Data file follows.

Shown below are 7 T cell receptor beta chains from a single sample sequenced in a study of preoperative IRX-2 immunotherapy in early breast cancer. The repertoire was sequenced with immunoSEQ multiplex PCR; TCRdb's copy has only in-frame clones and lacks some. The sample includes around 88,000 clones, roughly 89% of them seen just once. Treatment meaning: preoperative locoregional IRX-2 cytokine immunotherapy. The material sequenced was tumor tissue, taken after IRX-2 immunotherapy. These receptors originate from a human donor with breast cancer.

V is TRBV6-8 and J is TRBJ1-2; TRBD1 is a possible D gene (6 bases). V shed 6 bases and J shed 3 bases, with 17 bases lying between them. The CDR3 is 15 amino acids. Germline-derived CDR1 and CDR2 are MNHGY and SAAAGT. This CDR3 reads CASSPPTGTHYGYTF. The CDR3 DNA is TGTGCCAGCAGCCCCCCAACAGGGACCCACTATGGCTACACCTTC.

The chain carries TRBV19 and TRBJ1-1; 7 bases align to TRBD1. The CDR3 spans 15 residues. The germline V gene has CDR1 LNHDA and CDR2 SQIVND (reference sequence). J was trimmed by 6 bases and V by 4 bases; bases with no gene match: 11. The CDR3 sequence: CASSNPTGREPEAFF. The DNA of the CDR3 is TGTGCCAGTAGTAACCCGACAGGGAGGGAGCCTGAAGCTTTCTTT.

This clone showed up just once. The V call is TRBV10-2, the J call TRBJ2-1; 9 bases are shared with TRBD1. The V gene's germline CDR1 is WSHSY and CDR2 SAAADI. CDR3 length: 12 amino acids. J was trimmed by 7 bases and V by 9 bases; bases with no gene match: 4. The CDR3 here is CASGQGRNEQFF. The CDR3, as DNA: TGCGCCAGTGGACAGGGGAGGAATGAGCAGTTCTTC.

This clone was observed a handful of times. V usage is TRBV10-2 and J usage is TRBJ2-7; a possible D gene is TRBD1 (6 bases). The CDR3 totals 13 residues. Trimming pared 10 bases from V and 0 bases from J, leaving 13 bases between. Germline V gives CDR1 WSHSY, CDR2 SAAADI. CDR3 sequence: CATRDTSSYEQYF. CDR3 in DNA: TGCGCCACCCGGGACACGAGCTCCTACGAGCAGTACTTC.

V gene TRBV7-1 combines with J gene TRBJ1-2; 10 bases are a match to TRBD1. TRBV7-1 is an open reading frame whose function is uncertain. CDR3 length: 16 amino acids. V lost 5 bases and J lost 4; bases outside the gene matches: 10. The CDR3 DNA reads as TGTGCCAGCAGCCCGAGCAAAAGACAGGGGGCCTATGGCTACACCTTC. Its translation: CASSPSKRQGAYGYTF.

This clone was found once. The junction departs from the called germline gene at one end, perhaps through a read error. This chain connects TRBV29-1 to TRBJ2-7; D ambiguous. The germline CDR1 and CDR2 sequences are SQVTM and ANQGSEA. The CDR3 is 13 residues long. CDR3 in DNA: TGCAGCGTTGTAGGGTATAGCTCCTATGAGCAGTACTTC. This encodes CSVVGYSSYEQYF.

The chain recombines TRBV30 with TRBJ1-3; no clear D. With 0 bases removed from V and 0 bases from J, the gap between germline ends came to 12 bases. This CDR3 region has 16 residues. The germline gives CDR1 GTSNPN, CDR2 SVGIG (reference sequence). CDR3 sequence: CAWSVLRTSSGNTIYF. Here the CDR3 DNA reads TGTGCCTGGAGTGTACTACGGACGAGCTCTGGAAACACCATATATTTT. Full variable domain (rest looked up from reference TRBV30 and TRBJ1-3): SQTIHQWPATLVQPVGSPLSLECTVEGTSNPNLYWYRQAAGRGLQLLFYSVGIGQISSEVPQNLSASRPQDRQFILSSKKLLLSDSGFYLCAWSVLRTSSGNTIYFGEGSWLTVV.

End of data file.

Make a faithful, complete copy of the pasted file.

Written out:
Shown below are 7 T cell receptor beta chains from a single sample sequenced in a study of preoperative IRX-2 immunotherapy in early breast cancer. The repertoire was sequenced with immunoSEQ multiplex PCR; TCRdb's copy has only in-frame clones and lacks some. The sample includes around 88,000 clones, roughly 89% of them seen just once. Treatment meaning: preoperative locoregional IRX-2 cytokine immunotherapy. The material sequenced was tumor tissue, taken after IRX-2 immunotherapy. These receptors originate from a human donor with breast cancer.

V is TRBV6-8 and J is TRBJ1-2; TRBD1 is a possible D gene (6 bases). V shed 6 bases and J shed 3 bases, with 17 bases lying between them. The CDR3 is 15 amino acids. Germline-derived CDR1 and CDR2 are MNHGY and SAAAGT. This CDR3 reads CASSPPTGTHYGYTF. The CDR3 DNA is TGTGCCAGCAGCCCCCCAACAGGGACCCACTATGGCTACACCTTC.

The chain carries TRBV19 and TRBJ1-1; 7 bases align to TRBD1. The CDR3 spans 15 residues. The germline V gene has CDR1 LNHDA and CDR2 SQIVND (reference sequence). J was trimmed by 6 bases and V by 4 bases; bases with no gene match: 11. The CDR3 sequence: CASSNPTGREPEAFF. The DNA of the CDR3 is TGTGCCAGTAGTAACCCGACAGGGAGGGAGCCTGAAGCTTTCTTT.

This clone showed up just once. The V call is TRBV10-2, the J call TRBJ2-1; 9 bases are shared with TRBD1. The V gene's germline CDR1 is WSHSY and CDR2 SAAADI. CDR3 length: 12 amino acids. J was trimmed by 7 bases and V by 9 bases; bases with no gene match: 4. The CDR3 here is CASGQGRNEQFF. The CDR3, as DNA: TGCGCCAGTGGACAGGGGAGGAATGAGCAGTTCTTC.

This clone was observed a handful of times. V usage is TRBV10-2 and J usage is TRBJ2-7; a possible D gene is TRBD1 (6 bases). The CDR3 totals 13 residues. Trimming pared 10 bases from V and 0 bases from J, leaving 13 bases between. Germline V gives CDR1 WSHSY, CDR2 SAAADI. CDR3 sequence: CATRDTSSYEQYF. CDR3 in DNA: TGCGCCACCCGGGACACGAGCTCCTACGAGCAGTACTTC.

V gene TRBV7-1 combines with J gene TRBJ1-2; 10 bases are a match to TRBD1. TRBV7-1 is an open reading frame whose function is uncertain. CDR3 length: 16 amino acids. V lost 5 bases and J lost 4; bases outside the gene matches: 10. The CDR3 DNA reads as TGTGCCAGCAGCCCGAGCAAAAGACAGGGGGCCTATGGCTACACCTTC. Its translation: CASSPSKRQGAYGYTF.

This clone was found once. The junction departs from the called germline gene at one end, perhaps through a read error. This chain connects TRBV29-1 to TRBJ2-7; D ambiguous. The germline CDR1 and CDR2 sequences are SQVTM and ANQGSEA. The CDR3 is 13 residues long. CDR3 in DNA: TGCAGCGTTGTAGGGTATAGCTCCTATGAGCAGTACTTC. This encodes CSVVGYSSYEQYF.

The chain recombines TRBV30 with TRBJ1-3; no clear D. With 0 bases removed from V and 0 bases from J, the gap between germline ends came to 12 bases. This CDR3 region has 16 residues. The germline gives CDR1 GTSNPN, CDR2 SVGIG (reference sequence). CDR3 sequence: CAWSVLRTSSGNTIYF. Here the CDR3 DNA reads TGTGCCTGGAGTGTACTACGGACGAGCTCTGGAAACACCATATATTTT. Full variable domain (rest looked up from reference TRBV30 and TRBJ1-3): SQTIHQWPATLVQPVGSPLSLECTVEGTSNPNLYWYRQAAGRGLQLLFYSVGIGQISSEVPQNLSASRPQDRQFILSSKKLLLSDSGFYLCAWSVLRTSSGNTIYFGEGSWLTVV.